Thursday, February 28, 2013

Review: The Secret of Nightingale Palace by Dana Sachs

The Secret of the Nightingale Palace tells the story of Anna and her crusty, proper grandmother Goldie - their relationship and each of their pasts. They have had a special relationship since Anna was a young girl but have recently been estranged; Goldie is not one to hold her tongue and when she made it clear she did not feel Anna's husband was the best choice for her, Anna was deeply hurt and removed her grandmother from her life. Five years later and following the death of her husband from leukemia, Anna receives a call from Goldie asking if she will accompany her cross country from NY to San Francisco. Much to her own surprise, Anna decides to drive her grandmother cross country and the two set out on a trip where they each reveal a lot about themselves to the other but also learn a lot about themselves in the process. The reader is taken along for that ride and is treated to a bit of historical fiction in the process.

Goldie lives a well appointed life in New York City and in Palm Beach surrounded by beautiful artwork, fine meals at top restaurants and people to cater to all her needs. She seems born to this life. The truth is she was raised in Memphis, TN in a large, poor family and had to leave school in eighth grade. Her humble beginnings and an intense desire to leave them behind has driven many decisions throughout her life from her move from Memphis to San Francisco to choice of husband who eventually moved her to New York. Anna knows surprisingly little about her Grandmother's history - there have been references to how Goldie suffered as a young girl but she has been fairly circumspect about her life as a young adult in San Francisco.

In much the same way, Goldie doesn't really know her granddaughter - she especially doesn't fully appreciate Anna's suffering since the loss of her husband. She is a young widow and that is devastating but she is also haunted by the fact that she had begun to doubt whether she had made a mistake in marrying Ford before he became sick. Everyone views her as a grieving widow but she struggles with her conflicted feelings about Ford and it is a dark secret which she hides. Keeping this secret walls her off emotionally from friends and family and leaves Anna feeling misunderstood. The trip cross country with Goldie will test the wall she has built.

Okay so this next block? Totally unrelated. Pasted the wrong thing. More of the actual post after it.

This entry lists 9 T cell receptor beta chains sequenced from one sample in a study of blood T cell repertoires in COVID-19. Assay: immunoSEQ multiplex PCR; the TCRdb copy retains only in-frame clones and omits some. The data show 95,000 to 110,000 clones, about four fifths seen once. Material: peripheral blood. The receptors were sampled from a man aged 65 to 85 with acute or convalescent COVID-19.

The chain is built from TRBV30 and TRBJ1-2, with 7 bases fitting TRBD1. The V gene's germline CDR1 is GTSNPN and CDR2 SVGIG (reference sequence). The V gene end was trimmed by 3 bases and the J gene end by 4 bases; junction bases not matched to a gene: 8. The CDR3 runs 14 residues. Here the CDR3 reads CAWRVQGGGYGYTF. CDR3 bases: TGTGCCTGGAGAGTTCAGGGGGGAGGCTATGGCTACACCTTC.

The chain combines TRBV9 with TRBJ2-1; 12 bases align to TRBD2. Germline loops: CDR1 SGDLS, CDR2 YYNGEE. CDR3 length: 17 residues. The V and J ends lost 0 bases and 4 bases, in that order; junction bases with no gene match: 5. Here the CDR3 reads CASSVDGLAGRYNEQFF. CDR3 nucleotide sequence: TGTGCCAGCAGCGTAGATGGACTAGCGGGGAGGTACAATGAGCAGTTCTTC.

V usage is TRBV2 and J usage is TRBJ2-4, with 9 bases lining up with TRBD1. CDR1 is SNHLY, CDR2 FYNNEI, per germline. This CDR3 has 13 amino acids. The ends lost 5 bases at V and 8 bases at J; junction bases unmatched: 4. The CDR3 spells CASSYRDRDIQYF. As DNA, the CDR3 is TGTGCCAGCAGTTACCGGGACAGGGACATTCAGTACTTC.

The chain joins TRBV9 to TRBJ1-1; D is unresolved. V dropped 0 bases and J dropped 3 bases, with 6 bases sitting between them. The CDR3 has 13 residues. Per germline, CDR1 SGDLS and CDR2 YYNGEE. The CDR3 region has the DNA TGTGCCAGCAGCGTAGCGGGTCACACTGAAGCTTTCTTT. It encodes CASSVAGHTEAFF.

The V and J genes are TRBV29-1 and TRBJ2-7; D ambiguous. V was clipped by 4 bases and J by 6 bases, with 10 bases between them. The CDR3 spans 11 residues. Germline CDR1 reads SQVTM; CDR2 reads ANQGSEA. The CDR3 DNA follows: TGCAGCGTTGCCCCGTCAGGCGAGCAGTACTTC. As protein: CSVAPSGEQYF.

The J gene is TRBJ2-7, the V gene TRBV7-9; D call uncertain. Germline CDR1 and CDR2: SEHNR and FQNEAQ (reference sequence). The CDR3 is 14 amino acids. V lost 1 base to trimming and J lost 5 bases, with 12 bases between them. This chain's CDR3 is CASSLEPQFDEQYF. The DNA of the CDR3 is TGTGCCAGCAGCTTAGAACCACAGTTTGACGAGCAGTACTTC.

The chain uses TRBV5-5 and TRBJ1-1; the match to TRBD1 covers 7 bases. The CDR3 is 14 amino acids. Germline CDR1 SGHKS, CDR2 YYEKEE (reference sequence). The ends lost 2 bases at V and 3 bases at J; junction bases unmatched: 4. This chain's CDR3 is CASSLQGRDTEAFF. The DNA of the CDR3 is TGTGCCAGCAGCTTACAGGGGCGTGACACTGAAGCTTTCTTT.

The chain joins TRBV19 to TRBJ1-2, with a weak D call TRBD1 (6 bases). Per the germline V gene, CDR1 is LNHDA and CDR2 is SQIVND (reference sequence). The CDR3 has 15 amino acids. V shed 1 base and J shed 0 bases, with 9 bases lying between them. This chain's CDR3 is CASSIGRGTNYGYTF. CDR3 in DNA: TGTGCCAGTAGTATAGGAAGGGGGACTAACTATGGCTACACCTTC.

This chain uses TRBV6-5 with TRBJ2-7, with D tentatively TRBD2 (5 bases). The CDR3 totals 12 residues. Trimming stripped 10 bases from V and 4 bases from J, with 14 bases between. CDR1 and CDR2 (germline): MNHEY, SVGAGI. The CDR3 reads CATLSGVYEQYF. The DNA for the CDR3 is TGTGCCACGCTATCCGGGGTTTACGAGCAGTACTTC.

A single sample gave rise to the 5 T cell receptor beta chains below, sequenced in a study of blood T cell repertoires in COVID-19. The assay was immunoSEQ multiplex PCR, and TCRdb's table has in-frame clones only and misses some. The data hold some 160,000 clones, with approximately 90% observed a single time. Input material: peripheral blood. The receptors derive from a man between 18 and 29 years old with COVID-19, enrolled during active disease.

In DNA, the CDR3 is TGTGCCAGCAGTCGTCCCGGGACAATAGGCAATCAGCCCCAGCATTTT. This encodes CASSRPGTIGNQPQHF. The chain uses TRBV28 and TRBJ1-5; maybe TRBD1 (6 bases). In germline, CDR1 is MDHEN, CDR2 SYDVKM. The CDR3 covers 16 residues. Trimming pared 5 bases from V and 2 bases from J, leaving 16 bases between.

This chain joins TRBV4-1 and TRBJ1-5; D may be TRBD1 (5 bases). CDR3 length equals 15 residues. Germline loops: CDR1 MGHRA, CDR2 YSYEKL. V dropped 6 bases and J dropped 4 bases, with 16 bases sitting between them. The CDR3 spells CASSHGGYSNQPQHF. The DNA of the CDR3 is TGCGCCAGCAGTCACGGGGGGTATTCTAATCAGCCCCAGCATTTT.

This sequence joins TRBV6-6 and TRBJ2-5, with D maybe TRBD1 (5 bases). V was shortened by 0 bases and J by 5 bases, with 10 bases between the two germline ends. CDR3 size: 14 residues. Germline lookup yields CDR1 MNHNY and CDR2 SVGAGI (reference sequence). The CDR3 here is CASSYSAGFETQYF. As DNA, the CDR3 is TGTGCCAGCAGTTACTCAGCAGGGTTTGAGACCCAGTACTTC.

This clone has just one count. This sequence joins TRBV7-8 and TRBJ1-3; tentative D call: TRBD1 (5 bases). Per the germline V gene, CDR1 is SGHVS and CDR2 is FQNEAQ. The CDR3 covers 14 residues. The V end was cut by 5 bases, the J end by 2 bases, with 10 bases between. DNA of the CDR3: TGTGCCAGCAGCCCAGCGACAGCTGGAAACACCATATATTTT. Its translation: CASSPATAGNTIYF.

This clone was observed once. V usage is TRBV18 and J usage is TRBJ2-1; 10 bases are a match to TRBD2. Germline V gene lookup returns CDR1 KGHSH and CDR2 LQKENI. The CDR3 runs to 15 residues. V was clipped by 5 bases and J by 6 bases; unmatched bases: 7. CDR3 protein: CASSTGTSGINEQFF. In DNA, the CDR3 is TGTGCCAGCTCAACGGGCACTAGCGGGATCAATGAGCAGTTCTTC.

Much of the book is about Goldie and Anna and the book alternates between each of their stories and then their shared experience on the cross country trip. However, considering the cover and the title of the book, it seems incomplete not to mention another component of this book. While living in San Francisco, Goldie meets Mayumi, a Japanese American woman. Goldie and Mayumi become close friends and Goldie is welcomed by Mayumi's family. She is fascinated by their Japanese culture and is honored to take part in a tea ceremony with them. Mayumi and her brother, Henry, jokingly refer to their home as "Nightingale Palace" in reference to the nightingale floors in a Shogun's house which would make a noise like birds singing when people walked on the floor warning them on an intruder. Henry says:
 Mayumi and I started calling our house "The Nightingale Palace" because our parents are like that. They gave up everything to in order to leave Japan, but this beautiful life they have created here is completely focused on protecting our family, protecting our culture.
That beautiful life is shattered when the Nakamura's are moved to an internment camp during the war and the culture they have worked so hard to preserve and honor becomes a reason to strip the family of their rights and exile them.

My Thoughts
The Secret of the Nightingale Palace offers a sweeping tale with extremely well drawn characters. Goldie is especially memorable and I liked reading about her past and how it drove the many decisions she made throughout her life. Anna provides a counterpoint to Goldie - she is quiet and accommodating where Goldie is demanding and strong willed.  The Nakamura's bring the element of historical fiction to the book as the readers are transported to San Francisco during the war when Japantown was emptied and families moved into internment camps. They also introduce an immigrant theme and the feeling of being an outsider in the country in which you have chosen to live or which your parents have chosen to live. I thoroughly enjoyed this book - the characters are still with me.

I received an ARC of this book from the publisher.

You can read other reviews from those on the TLC Book Tour here


  1. These sound like some intriguing characters in this book. I'm going to look for it, wonderful review.

  2. Sort of torn about this one -- I wasn't, at least, until your review -- and now I'm torn. Darn you! ;)

  3. That's really interesting about nightingale floors! The history in this book sounds like something I would eat up, especially since it partly takes place in San Francisco.

    Thanks for being on the tour!

  4. Hm, we have a nightingale step in our house! I love immigrant stories so this sounds really good to me.

  5. This one has been on my list. And, we have a nightingale step in our house too. That is so cool.

  6. Yes, these are characters you don't forget easily. Glad to see you enjoyed it as much as I did!

  7. Thanks for linking in with Books You Loved. The march edition has just gone live - no problem if you wanted to relink this up there. Cheers